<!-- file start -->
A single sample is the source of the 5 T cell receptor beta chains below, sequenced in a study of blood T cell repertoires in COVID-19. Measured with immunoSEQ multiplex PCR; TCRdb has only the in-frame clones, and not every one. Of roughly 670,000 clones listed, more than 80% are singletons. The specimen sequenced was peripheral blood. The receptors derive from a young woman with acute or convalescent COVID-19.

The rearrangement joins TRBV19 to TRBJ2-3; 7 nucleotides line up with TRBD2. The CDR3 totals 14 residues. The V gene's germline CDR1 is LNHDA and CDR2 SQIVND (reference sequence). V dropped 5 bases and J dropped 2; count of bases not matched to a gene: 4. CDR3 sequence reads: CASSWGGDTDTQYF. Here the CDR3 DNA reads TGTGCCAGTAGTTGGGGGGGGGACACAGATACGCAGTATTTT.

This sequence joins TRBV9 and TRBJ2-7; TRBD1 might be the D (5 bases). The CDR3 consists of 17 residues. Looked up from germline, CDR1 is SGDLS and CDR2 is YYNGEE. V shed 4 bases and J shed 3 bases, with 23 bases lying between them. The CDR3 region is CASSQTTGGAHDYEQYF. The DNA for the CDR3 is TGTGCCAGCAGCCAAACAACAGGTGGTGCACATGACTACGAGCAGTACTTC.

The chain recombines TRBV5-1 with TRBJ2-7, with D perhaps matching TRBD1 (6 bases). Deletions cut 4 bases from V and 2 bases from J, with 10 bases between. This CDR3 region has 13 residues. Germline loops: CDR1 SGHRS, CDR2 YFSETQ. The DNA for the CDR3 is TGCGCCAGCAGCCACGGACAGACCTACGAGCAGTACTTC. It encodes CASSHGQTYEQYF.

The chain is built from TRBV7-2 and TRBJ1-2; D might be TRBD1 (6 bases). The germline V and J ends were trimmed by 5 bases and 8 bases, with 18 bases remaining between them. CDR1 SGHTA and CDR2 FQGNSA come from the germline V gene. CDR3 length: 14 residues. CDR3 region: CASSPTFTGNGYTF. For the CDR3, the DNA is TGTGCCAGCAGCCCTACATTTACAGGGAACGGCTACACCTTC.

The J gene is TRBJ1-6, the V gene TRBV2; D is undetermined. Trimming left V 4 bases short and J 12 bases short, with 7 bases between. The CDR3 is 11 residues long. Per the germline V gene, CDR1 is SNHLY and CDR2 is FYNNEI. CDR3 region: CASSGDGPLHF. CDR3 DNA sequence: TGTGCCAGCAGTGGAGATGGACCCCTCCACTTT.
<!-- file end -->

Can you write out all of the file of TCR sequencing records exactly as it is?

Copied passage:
A single sample is the source of the 5 T cell receptor beta chains below, sequenced in a study of blood T cell repertoires in COVID-19. Measured with immunoSEQ multiplex PCR; TCRdb has only the in-frame clones, and not every one. Of roughly 670,000 clones listed, more than 80% are singletons. The specimen sequenced was peripheral blood. The receptors derive from a young woman with acute or convalescent COVID-19.

The rearrangement joins TRBV19 to TRBJ2-3; 7 nucleotides line up with TRBD2. The CDR3 totals 14 residues. The V gene's germline CDR1 is LNHDA and CDR2 SQIVND (reference sequence). V dropped 5 bases and J dropped 2; count of bases not matched to a gene: 4. CDR3 sequence reads: CASSWGGDTDTQYF. Here the CDR3 DNA reads TGTGCCAGTAGTTGGGGGGGGGACACAGATACGCAGTATTTT.

This sequence joins TRBV9 and TRBJ2-7; TRBD1 might be the D (5 bases). The CDR3 consists of 17 residues. Looked up from germline, CDR1 is SGDLS and CDR2 is YYNGEE. V shed 4 bases and J shed 3 bases, with 23 bases lying between them. The CDR3 region is CASSQTTGGAHDYEQYF. The DNA for the CDR3 is TGTGCCAGCAGCCAAACAACAGGTGGTGCACATGACTACGAGCAGTACTTC.

The chain recombines TRBV5-1 with TRBJ2-7, with D perhaps matching TRBD1 (6 bases). Deletions cut 4 bases from V and 2 bases from J, with 10 bases between. This CDR3 region has 13 residues. Germline loops: CDR1 SGHRS, CDR2 YFSETQ. The DNA for the CDR3 is TGCGCCAGCAGCCACGGACAGACCTACGAGCAGTACTTC. It encodes CASSHGQTYEQYF.

The chain is built from TRBV7-2 and TRBJ1-2; D might be TRBD1 (6 bases). The germline V and J ends were trimmed by 5 bases and 8 bases, with 18 bases remaining between them. CDR1 SGHTA and CDR2 FQGNSA come from the germline V gene. CDR3 length: 14 residues. CDR3 region: CASSPTFTGNGYTF. For the CDR3, the DNA is TGTGCCAGCAGCCCTACATTTACAGGGAACGGCTACACCTTC.

The J gene is TRBJ1-6, the V gene TRBV2; D is undetermined. Trimming left V 4 bases short and J 12 bases short, with 7 bases between. The CDR3 is 11 residues long. Per the germline V gene, CDR1 is SNHLY and CDR2 is FYNNEI. CDR3 region: CASSGDGPLHF. CDR3 DNA sequence: TGTGCCAGCAGTGGAGATGGACCCCTCCACTTT.